If you go back to the analysis of the area under the curve, the answer seems to be "no". In fact, any distribution in which there are few easy words and a greater number of difficult words should have this property. That is, if the distribution is monotonically increasing, its integral will be too.
With this in mind, the last few simulations looked at real language. Since the difficulty of any given word is difficult to estimate, the simplest thing was to assume that words that occur frequently are easy, and words that occur rarely are hard. I took the frequency of occurrence for the top 2000 words of English and scaled them to a reasonable difficulty metric. The model was then trained using this as the difficulty distribution. This model also showed the vocabulary spurt. The model was trained twice. Once on frequency statistics collected from speech between adults (the blue curve); and once for frequency statistics collected from speech to children (red curve). Both models showed the vocabulary spurt, but interestingly the child-directed speech model seemed to take-off faster (and the adult-directed one did better later).
While it's a bit premature to know for sure if child-directed speech really does encourage faster word learning, it does suggest that even in this simplistic analysis there may be something in the statistical distribution of words that is helpful.

But what about the fact that the model acquires all the words at the same time?

If we assume that each time-step represents a week or even a day this doesn't seem to be a problem -- children are likely to be exposed to thousands of words every day. Of course, this is typically how we measure the speed at which children learn words, since it is impossible measure whether or not they know a word every minute.
However, what if we soften this assumption a little? What if we assume that the model/child can keep track of many words in parallel but only can earn a point for one word at a time (e.g. as it hears them)? Well in this case, you would need to find a way to pick which word was heard at any given time. The easiest way to do this is to assume that the liklihood of a word being chosen is a function of its frequency--more difficult words appear relatively infrequently, easier words more frequently. When we do this, we still see the vocabulary spurt--even if all the words have a constant level of difficulty.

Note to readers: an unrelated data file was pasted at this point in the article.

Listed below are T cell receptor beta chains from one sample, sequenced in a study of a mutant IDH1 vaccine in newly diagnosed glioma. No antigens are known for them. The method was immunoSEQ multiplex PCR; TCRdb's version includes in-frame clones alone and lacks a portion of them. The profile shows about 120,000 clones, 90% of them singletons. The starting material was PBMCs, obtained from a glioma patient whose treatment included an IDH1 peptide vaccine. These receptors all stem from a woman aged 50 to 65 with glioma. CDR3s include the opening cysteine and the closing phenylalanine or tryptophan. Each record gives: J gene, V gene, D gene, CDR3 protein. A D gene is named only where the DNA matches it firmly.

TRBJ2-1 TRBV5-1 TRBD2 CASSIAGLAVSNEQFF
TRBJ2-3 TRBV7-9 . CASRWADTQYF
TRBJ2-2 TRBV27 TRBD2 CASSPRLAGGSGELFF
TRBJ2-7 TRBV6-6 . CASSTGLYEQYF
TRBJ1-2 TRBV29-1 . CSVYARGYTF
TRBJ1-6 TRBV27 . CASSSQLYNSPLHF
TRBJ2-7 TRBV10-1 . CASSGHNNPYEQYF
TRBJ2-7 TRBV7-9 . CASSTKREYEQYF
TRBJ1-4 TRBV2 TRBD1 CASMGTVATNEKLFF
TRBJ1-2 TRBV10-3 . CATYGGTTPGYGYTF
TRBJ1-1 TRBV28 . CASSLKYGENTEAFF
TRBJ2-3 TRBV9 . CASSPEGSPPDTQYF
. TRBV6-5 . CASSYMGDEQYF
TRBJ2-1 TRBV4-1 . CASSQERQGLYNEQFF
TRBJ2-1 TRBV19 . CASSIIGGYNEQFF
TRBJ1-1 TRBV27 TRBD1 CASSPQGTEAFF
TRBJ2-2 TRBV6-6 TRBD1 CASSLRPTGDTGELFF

So what are the implications of this work?
Most importantly this model suggests that specialized word learning mechanisms are not needed to explain the vocabulary explosion. It doesn't disprove their existence -- in fact there is a lot of good empirical work in their favor. What it does sugges is that these mechanisms may not be the cause of this big phenomenon we see in development. While they can change the form of it, they cannot change the fact of it.

So what does explain the vocabulary explosion?
It appears that the necessary conditions to see it are two. First, that words are learned in parallel -- the system must be able to build a representation of many words at the same time. And Second, that words must vary in difficulty. Specifically there must be more difficult words than easy words. Both of these seem to be simple and easy to accept hypotheses?

Where does the distribution of word difficulty come from?
As I discussed, the distribution of word difficulty arises from many sources: frequency of occurence for sure, but also phonology, morphology, syntax, semantics and the context. In a sense, the structure of the language provides the structure for this critical factor of the child's environment. However, these things will be shaped by the proclivities and abilities of the child--children differ in their ability to learn different aspects of language and children's own interests and personality will shape the language that's used around them.

In a sense, the vocabulary explosion is not to be found in the genes or in the environment. If anything it arises out of the mathematics of learning, and out of a more unified idea, the organism/environment complex.
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Last updated on 8/1/07